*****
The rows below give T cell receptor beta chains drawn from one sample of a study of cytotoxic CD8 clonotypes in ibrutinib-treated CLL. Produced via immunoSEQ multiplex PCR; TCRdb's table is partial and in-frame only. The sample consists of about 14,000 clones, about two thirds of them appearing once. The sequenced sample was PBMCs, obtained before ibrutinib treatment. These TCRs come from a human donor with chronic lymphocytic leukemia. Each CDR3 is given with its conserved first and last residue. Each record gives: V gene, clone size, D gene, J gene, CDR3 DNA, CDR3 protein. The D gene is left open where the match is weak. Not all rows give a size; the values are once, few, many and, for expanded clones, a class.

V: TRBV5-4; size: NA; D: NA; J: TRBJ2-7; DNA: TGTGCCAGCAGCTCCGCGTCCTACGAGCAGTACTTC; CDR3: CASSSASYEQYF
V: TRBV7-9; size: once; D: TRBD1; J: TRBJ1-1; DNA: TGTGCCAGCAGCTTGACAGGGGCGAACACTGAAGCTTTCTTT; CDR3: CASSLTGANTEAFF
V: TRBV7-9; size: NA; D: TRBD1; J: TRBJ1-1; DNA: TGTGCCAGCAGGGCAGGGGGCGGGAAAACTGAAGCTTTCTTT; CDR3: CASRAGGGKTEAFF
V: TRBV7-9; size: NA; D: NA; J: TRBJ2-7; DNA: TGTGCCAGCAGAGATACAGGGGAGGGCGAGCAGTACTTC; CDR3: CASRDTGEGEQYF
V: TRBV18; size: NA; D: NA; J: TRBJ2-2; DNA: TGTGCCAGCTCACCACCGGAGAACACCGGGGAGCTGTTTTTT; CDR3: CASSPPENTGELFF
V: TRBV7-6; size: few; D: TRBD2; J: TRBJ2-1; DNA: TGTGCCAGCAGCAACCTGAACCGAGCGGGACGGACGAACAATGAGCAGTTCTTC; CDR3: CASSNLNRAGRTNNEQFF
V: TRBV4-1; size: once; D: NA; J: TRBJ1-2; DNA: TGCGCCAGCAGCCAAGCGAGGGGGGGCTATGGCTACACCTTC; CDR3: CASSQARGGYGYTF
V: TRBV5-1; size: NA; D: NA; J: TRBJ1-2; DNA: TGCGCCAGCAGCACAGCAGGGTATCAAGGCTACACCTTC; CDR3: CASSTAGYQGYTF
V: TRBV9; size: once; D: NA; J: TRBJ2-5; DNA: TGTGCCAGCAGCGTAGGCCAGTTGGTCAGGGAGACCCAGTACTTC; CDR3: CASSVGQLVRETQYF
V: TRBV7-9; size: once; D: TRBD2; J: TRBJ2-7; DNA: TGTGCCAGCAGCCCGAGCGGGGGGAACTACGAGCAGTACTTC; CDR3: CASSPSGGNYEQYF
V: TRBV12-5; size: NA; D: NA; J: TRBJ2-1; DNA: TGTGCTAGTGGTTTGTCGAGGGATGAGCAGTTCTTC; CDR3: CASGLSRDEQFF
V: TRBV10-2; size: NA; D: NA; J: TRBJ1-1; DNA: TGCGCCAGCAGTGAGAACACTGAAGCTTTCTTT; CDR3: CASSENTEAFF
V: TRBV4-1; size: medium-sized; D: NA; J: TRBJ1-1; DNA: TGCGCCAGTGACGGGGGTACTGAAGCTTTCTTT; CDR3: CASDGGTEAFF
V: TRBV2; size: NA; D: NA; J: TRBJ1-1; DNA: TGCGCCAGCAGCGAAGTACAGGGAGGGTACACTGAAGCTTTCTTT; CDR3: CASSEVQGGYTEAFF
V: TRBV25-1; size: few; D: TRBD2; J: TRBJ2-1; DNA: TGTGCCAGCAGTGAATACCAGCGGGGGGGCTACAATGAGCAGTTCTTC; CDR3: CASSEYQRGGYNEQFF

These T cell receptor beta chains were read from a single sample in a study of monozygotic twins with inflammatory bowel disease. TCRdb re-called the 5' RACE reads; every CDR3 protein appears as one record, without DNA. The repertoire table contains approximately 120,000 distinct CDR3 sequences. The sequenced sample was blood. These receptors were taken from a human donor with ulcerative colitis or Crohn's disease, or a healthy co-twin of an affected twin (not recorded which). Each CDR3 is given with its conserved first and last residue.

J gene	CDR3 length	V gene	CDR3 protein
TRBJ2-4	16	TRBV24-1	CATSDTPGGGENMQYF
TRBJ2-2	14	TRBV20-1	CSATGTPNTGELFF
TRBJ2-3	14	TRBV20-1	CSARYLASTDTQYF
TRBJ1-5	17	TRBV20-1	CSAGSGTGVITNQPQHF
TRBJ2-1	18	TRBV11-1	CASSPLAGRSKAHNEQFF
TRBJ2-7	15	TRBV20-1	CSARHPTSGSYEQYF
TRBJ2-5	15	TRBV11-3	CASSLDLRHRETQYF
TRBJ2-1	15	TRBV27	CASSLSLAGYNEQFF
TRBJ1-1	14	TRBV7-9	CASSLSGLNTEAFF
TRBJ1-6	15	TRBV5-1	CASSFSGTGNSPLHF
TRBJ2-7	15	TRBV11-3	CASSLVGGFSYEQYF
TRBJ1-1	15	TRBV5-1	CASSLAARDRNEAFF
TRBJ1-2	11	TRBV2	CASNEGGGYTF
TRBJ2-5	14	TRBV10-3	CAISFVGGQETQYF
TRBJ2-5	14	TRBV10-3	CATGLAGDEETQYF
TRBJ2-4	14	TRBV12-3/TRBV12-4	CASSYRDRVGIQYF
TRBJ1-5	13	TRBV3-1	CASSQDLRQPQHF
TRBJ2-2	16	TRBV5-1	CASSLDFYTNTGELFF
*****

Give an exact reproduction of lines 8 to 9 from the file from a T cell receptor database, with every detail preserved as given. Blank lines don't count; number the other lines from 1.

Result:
V: TRBV4-1; size: once; D: NA; J: TRBJ1-2; DNA: TGCGCCAGCAGCCAAGCGAGGGGGGGCTATGGCTACACCTTC; CDR3: CASSQARGGYGYTF
V: TRBV5-1; size: NA; D: NA; J: TRBJ1-2; DNA: TGCGCCAGCAGCACAGCAGGGTATCAAGGCTACACCTTC; CDR3: CASSTAGYQGYTF